A history of new medications and an absence of prostration may help to distinguish a drug-related rash from an eruption of another etiology. Rashes may persist for up to 2 weeks after administration of the offending agent is discontinued. Certain populations are more prone than others to drug rashes. Of HIV-infected patients, 50–60% develop a rash in response to sulfa drugs; 90% of patients with mononucleosis due to Epstein-Barr virus develop a rash when given ampicillin. Rickettsial illnesses (Chap. 75) should be considered in the evaluation of individuals with centrally distributed maculopapular eruptions. The usual setting for epidemic typhus is a site of war or natural disaster in which people are exposed to body lice. A diagnosis of recrudescent typhus should be considered in European immigrants to the United States. However, an indigenous form of typhus, presumably transmitted by flying squirrels, has been reported in the southeastern United States. Endemic typhus or leptospirosis (the latter caused by a spirochete; Chap. 72) may be seen in urban environments where rodents proliferate.

Outside the United States, other rickettsial diseases cause a spotted-fever syndrome and should be considered in residents of or travelers to endemic areas. Similarly, typhoid fever, a nonrickettsial disease caused by Salmonella typhi (Chap. 54), is usually acquired during travel outside the United States. Dengue fever, caused by a mosquito-transmitted flavivirus, occurs in tropical and subtropical regions of the world (Chap. 99). Some centrally distributed maculopapular eruptions have distinctive features. Erythema chronicum migrans (ECM), the rash of Lyme disease (Chap. 74), typically manifests as singular or multiple annular plaques. Untreated ECM lesions usually fade within a month but may persist for more than a year. Erythema marginatum, the rash of acute rheumatic fever (Chap. 37), has a distinctive pattern of enlarging and shifting transient annular lesions. Collagen vascular diseases may cause fever and rash. Patients with systemic lupus erythematosus typically develop a sharply defined, erythematous eruption in a butterfly distribution on the cheeks (malar rash) as well as many other skin manifestations. Still’s disease manifests as an evanescent salmon-colored rash on the trunk and proximal extremities that coincides with fever spikes.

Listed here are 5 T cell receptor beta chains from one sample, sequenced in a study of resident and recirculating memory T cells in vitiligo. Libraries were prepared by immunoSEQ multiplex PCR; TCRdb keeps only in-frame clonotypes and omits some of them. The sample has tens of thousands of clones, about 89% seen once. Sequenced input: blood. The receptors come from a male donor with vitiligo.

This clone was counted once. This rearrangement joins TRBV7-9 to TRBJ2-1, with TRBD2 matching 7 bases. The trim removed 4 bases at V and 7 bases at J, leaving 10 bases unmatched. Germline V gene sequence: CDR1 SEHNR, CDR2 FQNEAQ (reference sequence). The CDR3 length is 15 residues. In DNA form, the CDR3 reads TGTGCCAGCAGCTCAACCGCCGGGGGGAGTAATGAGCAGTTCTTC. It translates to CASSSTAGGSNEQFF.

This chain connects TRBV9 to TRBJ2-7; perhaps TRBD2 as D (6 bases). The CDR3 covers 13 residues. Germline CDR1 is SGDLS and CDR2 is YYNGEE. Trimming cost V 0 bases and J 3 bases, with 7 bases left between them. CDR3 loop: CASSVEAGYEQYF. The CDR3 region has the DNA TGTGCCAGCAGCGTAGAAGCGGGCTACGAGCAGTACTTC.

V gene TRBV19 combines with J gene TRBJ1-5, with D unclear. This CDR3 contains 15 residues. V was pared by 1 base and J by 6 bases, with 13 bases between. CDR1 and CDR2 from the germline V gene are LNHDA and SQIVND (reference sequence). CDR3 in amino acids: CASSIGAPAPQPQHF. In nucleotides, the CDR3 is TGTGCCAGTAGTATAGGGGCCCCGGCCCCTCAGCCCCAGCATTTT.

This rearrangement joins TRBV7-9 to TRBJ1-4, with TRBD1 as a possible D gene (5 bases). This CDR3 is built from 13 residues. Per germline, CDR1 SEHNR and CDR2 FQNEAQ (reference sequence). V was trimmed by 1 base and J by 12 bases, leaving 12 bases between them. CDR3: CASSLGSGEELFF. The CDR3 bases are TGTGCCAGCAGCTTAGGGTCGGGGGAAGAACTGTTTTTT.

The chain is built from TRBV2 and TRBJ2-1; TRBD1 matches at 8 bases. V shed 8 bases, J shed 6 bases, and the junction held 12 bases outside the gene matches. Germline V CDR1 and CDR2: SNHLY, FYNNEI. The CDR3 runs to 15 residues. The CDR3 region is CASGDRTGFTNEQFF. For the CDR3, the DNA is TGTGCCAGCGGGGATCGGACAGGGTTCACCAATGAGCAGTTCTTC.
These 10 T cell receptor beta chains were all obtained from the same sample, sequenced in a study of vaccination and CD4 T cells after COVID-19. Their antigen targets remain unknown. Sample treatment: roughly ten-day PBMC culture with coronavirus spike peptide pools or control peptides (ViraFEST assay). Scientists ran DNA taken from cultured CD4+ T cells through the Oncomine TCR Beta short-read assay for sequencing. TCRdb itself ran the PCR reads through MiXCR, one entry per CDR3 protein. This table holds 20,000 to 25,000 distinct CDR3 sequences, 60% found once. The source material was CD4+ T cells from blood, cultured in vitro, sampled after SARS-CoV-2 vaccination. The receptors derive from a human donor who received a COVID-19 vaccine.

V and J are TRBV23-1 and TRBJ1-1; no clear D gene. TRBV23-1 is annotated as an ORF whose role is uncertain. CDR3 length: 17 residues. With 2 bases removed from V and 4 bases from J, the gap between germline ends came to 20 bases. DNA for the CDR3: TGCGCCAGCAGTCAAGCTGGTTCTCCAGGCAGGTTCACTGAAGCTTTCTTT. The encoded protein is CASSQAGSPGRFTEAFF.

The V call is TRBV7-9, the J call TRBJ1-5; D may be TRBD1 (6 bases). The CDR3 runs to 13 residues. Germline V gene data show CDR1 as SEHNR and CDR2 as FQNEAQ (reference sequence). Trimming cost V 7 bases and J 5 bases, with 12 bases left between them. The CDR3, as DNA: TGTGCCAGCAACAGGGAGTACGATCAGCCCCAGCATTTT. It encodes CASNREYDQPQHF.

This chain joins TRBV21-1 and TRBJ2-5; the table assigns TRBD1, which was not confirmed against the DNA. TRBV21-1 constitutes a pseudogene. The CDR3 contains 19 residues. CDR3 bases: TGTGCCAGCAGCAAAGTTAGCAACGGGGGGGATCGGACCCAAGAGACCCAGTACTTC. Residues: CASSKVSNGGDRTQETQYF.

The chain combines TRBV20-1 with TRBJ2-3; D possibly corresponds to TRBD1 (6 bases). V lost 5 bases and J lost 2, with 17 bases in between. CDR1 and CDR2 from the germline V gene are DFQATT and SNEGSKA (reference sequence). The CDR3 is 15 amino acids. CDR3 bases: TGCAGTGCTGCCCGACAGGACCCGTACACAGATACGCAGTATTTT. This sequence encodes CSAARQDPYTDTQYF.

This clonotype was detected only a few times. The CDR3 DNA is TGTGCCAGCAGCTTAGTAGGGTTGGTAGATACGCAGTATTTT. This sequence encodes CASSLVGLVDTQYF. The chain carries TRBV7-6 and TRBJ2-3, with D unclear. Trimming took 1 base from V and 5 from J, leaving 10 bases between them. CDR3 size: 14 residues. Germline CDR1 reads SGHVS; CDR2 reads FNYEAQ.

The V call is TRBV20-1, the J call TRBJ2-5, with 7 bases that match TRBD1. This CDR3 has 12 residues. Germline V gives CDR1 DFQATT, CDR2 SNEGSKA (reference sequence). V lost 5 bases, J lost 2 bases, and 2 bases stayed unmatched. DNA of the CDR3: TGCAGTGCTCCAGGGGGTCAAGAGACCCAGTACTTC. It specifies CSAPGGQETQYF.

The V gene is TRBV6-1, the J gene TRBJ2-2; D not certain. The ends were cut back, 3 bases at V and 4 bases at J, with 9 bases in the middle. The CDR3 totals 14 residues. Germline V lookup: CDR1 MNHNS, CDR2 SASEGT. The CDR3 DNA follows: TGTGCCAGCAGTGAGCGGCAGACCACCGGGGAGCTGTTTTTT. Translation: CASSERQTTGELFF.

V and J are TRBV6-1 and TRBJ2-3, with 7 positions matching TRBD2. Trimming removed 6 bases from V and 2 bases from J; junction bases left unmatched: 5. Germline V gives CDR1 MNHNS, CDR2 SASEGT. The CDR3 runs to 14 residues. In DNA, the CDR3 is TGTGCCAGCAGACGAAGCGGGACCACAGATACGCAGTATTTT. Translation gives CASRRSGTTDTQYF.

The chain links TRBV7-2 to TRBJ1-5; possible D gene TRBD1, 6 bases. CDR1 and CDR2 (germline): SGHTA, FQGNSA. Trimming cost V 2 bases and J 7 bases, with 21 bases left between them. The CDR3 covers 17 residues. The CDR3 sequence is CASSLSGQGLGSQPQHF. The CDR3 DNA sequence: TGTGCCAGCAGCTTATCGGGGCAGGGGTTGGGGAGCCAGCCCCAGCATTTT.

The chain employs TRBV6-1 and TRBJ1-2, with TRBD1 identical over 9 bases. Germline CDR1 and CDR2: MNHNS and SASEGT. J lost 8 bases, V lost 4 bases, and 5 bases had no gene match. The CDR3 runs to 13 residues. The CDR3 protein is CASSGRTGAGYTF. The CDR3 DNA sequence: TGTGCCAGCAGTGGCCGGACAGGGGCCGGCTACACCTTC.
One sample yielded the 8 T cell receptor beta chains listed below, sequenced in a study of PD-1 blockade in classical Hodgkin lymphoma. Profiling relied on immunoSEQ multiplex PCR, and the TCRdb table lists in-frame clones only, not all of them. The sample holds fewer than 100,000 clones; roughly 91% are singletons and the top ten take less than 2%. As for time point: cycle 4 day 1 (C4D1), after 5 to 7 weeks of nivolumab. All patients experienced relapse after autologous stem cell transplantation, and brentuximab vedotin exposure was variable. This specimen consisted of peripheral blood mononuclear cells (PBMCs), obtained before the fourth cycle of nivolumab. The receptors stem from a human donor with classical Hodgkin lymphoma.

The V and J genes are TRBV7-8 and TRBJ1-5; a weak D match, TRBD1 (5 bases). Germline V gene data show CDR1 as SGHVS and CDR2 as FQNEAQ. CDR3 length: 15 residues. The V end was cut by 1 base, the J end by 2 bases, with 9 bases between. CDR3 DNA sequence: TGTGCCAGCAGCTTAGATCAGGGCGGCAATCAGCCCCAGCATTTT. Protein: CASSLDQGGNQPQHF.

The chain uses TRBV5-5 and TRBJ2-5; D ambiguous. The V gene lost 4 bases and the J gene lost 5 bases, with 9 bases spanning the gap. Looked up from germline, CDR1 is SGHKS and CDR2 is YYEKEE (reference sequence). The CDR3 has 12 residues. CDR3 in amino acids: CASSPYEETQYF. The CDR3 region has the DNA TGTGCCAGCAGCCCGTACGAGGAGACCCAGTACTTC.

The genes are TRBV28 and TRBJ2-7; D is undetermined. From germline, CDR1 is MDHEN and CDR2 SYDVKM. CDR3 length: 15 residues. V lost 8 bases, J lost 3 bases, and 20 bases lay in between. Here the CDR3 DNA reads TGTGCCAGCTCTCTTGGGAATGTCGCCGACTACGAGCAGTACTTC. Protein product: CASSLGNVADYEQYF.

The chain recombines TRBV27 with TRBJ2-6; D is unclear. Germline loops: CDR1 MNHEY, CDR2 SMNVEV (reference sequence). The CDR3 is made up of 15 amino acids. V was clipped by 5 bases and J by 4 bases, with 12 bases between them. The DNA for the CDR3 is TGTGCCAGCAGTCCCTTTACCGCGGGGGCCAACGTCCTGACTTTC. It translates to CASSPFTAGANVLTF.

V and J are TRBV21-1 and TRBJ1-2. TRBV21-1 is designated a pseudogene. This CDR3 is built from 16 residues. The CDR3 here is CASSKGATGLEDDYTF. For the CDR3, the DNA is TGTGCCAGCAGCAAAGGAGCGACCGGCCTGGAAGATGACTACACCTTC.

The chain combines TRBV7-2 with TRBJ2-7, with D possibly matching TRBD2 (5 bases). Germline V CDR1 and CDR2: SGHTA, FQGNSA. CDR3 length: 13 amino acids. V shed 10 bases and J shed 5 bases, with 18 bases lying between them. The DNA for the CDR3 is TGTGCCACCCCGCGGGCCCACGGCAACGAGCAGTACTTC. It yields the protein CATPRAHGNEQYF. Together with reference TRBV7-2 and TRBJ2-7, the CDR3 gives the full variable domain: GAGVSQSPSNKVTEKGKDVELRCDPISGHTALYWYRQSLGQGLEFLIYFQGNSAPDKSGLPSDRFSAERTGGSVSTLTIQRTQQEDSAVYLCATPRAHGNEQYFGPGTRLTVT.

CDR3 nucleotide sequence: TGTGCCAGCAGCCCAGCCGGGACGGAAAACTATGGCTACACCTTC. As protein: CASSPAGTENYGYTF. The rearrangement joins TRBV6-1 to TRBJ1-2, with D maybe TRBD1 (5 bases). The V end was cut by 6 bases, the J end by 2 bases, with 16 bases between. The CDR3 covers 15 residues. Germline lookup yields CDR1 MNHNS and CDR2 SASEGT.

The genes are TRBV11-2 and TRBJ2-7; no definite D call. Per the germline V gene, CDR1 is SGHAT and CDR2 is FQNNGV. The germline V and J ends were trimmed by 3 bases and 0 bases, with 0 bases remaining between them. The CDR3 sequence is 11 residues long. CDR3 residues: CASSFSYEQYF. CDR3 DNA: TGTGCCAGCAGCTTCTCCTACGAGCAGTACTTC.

These rashes are alike in that they are most prominent peripherally or begin in peripheral (acral) areas before spreading centripetally. Early diagnosis and therapy are critical in RMSF (Chap. 75) because of its grave prognosis if untreated. Lesions evolve from macular to petechial, start on the wrists and ankles, spread centripetally, and appear on the palms and soles only later in the disease. The rash of secondary syphilis (Chap. 70), which may be generalized but is prominent on the palms and soles, should be considered in the differential diagnosis of pityriasis rosea, especially in sexually active patients. Atypical measles (Chap. 95) is seen in individuals contracting measles who received the killed measles vaccine between 1963 and 1967 in the United States and who were not subsequently protected with the live vaccine. Hand-footand- mouth disease (Chap. 94), most commonly caused by coxsackievirus A16, is distinguished by tender vesicles distributed peripherally and in the mouth; outbreaks commonly occur within families. The classic target lesions of erythema multiforme (EM) appear symmetrically on the elbows, knees, palms, soles, and face. In severe cases, these lesions spread diffusely and involve mucosal surfaces. Stevens-Johnson’s syndrome is considered a maximal form of erythema multiforme and is life-threatening. Lesions may develop on the hands and feet in endocarditis (Chap. 19).